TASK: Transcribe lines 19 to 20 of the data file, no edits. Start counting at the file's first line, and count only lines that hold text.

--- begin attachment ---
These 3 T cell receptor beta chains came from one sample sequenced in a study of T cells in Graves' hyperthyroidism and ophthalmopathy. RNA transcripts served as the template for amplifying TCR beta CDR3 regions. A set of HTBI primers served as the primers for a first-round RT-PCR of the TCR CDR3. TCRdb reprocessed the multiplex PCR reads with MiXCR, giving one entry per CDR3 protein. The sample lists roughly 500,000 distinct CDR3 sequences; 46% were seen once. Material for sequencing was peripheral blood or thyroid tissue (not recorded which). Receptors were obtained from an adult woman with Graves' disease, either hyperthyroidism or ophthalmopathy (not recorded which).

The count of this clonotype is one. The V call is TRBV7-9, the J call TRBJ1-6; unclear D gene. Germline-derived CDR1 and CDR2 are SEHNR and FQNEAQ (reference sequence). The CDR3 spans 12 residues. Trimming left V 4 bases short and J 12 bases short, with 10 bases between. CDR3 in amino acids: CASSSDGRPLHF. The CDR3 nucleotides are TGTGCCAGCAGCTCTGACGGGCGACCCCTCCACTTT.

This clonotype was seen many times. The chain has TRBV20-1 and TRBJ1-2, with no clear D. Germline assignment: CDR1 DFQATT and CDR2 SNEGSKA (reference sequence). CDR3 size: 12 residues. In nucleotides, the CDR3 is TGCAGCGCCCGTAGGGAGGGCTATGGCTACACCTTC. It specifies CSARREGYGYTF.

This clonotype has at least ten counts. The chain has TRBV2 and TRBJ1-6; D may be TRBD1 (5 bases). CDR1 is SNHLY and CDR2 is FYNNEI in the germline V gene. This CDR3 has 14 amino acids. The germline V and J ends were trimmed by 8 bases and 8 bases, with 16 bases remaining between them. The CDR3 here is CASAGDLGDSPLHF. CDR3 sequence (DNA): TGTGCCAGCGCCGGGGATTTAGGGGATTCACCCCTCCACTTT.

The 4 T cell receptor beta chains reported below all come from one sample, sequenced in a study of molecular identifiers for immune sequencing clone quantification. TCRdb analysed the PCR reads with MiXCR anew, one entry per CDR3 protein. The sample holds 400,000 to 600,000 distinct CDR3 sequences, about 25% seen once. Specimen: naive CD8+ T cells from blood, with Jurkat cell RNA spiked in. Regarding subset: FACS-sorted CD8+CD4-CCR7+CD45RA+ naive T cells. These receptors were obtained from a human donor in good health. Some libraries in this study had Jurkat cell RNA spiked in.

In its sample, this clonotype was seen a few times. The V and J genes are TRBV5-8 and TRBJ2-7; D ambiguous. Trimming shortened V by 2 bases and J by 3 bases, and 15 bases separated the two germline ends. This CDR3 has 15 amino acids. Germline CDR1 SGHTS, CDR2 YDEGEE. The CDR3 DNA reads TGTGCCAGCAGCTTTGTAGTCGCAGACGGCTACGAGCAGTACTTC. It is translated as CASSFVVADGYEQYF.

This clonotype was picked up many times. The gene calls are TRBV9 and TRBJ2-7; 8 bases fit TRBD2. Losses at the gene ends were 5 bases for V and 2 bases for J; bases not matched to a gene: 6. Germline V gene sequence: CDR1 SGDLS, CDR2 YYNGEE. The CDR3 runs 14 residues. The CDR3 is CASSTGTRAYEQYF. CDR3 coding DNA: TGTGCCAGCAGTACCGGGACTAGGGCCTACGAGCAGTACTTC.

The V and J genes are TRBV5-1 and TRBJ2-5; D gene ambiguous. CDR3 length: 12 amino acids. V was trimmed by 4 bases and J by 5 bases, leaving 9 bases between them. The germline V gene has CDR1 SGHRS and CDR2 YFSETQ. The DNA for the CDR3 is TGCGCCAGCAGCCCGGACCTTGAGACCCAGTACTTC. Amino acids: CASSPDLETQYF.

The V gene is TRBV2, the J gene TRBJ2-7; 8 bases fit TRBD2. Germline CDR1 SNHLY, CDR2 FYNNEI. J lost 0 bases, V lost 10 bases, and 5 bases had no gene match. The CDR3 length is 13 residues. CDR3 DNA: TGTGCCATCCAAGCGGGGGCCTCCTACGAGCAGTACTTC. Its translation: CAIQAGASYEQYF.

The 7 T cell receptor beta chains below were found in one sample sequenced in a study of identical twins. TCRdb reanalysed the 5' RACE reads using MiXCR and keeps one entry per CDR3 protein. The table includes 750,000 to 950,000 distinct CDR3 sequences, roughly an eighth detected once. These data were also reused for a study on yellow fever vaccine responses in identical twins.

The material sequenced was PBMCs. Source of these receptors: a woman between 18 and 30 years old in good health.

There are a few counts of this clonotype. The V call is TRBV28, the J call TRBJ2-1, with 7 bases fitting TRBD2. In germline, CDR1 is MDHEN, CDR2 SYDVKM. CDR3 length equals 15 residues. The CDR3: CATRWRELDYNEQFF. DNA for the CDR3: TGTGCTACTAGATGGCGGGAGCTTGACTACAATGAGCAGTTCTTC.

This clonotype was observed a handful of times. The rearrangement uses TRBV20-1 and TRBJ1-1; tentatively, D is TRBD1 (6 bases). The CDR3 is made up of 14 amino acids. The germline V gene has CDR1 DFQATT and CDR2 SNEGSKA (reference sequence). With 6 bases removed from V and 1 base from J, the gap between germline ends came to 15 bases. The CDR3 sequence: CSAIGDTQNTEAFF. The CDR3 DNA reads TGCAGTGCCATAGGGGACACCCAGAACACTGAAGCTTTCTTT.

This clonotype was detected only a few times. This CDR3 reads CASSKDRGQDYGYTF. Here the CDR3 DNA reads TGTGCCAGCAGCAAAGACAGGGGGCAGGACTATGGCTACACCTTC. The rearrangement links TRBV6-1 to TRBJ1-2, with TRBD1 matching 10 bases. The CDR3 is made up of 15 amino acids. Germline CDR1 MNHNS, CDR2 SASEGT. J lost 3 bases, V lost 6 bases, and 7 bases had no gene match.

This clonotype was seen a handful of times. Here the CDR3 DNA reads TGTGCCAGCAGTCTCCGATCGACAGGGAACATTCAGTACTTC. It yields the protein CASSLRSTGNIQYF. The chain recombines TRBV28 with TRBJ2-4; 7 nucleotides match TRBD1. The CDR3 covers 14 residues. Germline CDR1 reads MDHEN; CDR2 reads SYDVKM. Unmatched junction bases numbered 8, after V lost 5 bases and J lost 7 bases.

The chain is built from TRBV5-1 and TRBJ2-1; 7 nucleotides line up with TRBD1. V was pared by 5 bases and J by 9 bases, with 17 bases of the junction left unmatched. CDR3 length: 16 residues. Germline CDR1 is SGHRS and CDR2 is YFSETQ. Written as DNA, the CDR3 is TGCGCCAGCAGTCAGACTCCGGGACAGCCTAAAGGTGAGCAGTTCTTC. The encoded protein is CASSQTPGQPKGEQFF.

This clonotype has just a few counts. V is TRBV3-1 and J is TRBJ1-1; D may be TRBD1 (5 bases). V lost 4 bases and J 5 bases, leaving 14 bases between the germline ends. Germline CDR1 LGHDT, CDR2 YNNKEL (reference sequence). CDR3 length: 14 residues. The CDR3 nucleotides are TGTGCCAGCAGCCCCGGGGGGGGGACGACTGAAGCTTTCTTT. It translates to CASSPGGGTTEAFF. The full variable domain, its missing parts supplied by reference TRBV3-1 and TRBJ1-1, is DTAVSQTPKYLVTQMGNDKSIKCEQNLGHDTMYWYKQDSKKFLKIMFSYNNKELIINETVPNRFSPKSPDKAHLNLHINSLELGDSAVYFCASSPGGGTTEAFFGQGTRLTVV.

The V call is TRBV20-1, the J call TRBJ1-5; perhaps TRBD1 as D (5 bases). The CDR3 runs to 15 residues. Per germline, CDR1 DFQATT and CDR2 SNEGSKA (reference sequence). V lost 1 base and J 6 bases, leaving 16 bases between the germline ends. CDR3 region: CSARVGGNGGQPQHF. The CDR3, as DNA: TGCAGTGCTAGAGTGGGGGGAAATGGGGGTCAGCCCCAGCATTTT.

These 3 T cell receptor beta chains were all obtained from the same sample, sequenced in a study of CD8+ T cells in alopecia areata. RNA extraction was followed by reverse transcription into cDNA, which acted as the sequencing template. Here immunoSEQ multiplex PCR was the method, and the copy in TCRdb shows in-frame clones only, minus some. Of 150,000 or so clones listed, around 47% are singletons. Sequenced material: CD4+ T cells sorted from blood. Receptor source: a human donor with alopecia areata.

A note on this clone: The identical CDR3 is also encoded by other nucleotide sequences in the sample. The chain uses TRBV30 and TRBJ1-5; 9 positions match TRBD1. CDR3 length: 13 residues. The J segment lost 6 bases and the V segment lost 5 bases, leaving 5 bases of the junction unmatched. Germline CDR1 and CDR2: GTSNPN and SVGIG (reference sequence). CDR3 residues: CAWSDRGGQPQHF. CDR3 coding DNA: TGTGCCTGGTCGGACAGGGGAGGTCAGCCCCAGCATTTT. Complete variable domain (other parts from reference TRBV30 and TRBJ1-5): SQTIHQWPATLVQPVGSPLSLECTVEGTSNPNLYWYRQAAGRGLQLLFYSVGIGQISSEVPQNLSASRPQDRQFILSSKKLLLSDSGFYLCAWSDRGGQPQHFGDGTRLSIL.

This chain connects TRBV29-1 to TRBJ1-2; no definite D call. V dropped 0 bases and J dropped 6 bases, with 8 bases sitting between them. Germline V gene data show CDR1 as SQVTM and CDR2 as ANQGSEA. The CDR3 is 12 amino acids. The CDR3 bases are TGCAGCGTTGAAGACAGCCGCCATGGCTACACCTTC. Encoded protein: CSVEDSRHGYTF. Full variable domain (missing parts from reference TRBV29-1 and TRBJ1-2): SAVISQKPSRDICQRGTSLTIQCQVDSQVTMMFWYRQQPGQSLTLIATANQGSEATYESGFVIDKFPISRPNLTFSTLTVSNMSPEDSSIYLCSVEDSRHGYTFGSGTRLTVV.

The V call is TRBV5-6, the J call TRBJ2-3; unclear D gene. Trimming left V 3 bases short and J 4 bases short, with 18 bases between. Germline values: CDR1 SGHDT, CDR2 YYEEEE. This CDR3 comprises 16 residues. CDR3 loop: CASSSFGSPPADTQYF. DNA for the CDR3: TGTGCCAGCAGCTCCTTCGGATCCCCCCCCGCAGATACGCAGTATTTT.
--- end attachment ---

These 3 T cell receptor beta chains were all obtained from the same sample, sequenced in a study of CD8+ T cells in alopecia areata. RNA extraction was followed by reverse transcription into cDNA, which acted as the sequencing template. Here immunoSEQ multiplex PCR was the method, and the copy in TCRdb shows in-frame clones only, minus some. Of 150,000 or so clones listed, around 47% are singletons. Sequenced material: CD4+ T cells sorted from blood. Receptor source: a human donor with alopecia areata.

A note on this clone: The identical CDR3 is also encoded by other nucleotide sequences in the sample. The chain uses TRBV30 and TRBJ1-5; 9 positions match TRBD1. CDR3 length: 13 residues. The J segment lost 6 bases and the V segment lost 5 bases, leaving 5 bases of the junction unmatched. Germline CDR1 and CDR2: GTSNPN and SVGIG (reference sequence). CDR3 residues: CAWSDRGGQPQHF. CDR3 coding DNA: TGTGCCTGGTCGGACAGGGGAGGTCAGCCCCAGCATTTT. Complete variable domain (other parts from reference TRBV30 and TRBJ1-5): SQTIHQWPATLVQPVGSPLSLECTVEGTSNPNLYWYRQAAGRGLQLLFYSVGIGQISSEVPQNLSASRPQDRQFILSSKKLLLSDSGFYLCAWSDRGGQPQHFGDGTRLSIL.